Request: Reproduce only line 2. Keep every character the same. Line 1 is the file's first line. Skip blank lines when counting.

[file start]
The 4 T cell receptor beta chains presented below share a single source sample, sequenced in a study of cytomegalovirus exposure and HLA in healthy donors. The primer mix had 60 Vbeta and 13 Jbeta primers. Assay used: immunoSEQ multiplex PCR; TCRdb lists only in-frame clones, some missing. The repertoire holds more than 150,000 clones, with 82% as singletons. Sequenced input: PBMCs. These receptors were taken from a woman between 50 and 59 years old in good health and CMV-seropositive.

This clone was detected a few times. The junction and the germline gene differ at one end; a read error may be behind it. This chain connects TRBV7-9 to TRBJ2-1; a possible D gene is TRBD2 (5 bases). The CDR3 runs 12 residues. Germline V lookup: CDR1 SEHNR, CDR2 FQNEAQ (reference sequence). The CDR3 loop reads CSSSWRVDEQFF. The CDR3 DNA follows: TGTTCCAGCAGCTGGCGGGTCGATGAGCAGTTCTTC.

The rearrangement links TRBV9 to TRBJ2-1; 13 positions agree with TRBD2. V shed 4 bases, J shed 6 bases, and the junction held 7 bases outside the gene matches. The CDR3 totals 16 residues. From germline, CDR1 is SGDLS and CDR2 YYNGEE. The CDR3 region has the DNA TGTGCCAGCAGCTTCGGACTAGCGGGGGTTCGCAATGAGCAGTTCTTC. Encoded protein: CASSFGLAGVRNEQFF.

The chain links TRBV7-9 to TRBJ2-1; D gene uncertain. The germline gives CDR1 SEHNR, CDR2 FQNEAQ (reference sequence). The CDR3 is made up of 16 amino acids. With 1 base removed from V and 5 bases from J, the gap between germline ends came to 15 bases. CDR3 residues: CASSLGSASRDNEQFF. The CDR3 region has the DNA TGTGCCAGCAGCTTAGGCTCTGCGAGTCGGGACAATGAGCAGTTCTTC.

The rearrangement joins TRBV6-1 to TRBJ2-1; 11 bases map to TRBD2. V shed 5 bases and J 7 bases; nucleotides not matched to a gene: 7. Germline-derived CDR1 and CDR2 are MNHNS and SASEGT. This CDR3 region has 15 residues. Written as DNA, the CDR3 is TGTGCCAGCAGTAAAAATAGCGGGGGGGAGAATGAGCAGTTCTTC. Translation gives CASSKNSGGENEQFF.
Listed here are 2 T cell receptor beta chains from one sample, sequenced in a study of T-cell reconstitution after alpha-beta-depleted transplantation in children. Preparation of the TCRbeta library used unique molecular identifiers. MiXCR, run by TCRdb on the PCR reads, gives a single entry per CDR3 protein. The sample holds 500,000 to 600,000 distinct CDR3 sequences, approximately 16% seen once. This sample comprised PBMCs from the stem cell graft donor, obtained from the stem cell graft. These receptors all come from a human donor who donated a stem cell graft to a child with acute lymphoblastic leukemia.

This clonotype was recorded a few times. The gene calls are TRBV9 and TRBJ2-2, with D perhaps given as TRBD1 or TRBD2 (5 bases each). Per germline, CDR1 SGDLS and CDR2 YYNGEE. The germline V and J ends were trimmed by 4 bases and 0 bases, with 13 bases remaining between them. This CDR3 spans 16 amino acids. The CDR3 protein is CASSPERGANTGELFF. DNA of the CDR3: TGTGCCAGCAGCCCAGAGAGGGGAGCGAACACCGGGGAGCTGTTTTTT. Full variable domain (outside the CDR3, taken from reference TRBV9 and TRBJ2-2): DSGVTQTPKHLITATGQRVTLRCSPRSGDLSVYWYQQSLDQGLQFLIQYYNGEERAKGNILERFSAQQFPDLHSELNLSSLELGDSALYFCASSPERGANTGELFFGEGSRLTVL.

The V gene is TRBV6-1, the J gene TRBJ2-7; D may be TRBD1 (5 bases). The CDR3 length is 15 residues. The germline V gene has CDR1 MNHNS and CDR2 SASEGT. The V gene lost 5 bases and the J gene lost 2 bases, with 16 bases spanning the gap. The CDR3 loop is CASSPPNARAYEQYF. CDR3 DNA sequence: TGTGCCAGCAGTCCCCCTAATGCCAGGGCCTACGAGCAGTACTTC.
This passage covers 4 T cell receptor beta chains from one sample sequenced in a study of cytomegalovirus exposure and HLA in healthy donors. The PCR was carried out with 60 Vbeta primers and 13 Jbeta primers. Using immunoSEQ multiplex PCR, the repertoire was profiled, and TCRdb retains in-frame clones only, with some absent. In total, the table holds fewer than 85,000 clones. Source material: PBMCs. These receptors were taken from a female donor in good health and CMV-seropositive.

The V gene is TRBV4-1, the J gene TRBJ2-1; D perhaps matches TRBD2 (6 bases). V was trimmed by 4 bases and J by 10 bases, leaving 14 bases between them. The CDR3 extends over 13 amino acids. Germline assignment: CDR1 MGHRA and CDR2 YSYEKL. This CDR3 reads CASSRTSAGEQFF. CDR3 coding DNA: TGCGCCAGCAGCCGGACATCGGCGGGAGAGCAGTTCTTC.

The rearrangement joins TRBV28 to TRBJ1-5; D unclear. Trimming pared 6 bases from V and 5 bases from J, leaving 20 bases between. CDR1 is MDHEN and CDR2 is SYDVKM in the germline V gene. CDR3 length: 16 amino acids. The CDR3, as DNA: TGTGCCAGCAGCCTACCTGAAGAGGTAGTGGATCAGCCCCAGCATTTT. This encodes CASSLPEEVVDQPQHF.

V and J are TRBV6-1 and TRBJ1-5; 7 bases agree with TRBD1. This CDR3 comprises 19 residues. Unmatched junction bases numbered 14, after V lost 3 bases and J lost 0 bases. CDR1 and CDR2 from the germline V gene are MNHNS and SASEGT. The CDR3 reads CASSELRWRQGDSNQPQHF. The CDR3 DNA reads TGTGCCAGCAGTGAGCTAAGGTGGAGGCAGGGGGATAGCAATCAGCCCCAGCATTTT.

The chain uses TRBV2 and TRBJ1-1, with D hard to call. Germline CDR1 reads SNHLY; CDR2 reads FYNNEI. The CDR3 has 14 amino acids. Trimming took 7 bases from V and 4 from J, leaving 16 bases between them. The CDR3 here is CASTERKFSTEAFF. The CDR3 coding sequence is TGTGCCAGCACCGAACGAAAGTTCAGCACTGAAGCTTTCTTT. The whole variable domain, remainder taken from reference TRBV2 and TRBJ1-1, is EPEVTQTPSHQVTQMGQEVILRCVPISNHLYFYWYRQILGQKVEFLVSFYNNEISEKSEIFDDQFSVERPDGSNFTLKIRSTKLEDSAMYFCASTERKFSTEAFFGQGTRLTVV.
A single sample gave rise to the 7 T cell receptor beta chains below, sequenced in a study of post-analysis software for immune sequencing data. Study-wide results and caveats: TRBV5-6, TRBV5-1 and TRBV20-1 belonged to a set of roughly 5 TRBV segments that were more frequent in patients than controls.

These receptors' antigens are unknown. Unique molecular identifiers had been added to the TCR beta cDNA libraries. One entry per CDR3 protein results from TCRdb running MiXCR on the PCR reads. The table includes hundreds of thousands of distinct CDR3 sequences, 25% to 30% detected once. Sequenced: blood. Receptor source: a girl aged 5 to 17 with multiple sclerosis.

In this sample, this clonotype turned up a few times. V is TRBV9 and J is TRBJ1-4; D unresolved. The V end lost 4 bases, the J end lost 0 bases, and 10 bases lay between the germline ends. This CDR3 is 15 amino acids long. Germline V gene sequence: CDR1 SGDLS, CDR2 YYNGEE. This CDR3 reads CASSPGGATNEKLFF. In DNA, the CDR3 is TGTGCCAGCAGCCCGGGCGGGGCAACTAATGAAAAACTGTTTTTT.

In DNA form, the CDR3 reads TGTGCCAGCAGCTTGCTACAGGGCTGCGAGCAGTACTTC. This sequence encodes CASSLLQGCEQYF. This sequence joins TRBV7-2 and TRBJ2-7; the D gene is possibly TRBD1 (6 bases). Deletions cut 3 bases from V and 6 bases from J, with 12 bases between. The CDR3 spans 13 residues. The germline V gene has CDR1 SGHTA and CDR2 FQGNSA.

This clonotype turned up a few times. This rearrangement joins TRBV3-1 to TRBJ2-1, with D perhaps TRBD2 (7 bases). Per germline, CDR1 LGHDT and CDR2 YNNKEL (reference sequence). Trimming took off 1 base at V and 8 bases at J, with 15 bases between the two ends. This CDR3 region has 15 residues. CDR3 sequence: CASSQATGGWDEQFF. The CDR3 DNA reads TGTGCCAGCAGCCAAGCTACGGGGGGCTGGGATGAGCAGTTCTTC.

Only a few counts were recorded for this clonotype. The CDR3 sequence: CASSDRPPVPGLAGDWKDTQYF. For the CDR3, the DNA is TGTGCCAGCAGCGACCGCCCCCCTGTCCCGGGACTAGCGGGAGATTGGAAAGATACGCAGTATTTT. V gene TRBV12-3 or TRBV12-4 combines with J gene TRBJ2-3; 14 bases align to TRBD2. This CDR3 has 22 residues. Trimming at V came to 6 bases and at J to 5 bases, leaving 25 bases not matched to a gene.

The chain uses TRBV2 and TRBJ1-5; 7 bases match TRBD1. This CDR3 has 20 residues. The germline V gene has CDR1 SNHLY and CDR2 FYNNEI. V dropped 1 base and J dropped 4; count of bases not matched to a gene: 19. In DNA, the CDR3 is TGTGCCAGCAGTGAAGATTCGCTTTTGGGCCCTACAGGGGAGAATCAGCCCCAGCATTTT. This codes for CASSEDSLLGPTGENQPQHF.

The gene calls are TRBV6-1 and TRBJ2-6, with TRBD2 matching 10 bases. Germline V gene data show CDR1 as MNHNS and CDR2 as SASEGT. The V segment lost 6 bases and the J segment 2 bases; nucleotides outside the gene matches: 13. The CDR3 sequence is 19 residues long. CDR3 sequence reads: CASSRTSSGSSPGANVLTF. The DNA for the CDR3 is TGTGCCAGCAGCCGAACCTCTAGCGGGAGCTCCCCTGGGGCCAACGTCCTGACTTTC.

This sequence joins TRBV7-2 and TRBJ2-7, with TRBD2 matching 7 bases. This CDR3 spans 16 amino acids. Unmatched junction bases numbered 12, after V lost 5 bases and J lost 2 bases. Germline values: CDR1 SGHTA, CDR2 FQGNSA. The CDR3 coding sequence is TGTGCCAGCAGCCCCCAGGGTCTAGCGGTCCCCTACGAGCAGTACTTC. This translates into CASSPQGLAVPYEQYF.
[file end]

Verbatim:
This clone was detected a few times. The junction and the germline gene differ at one end; a read error may be behind it. This chain connects TRBV7-9 to TRBJ2-1; a possible D gene is TRBD2 (5 bases). The CDR3 runs 12 residues. Germline V lookup: CDR1 SEHNR, CDR2 FQNEAQ (reference sequence). The CDR3 loop reads CSSSWRVDEQFF. The CDR3 DNA follows: TGTTCCAGCAGCTGGCGGGTCGATGAGCAGTTCTTC.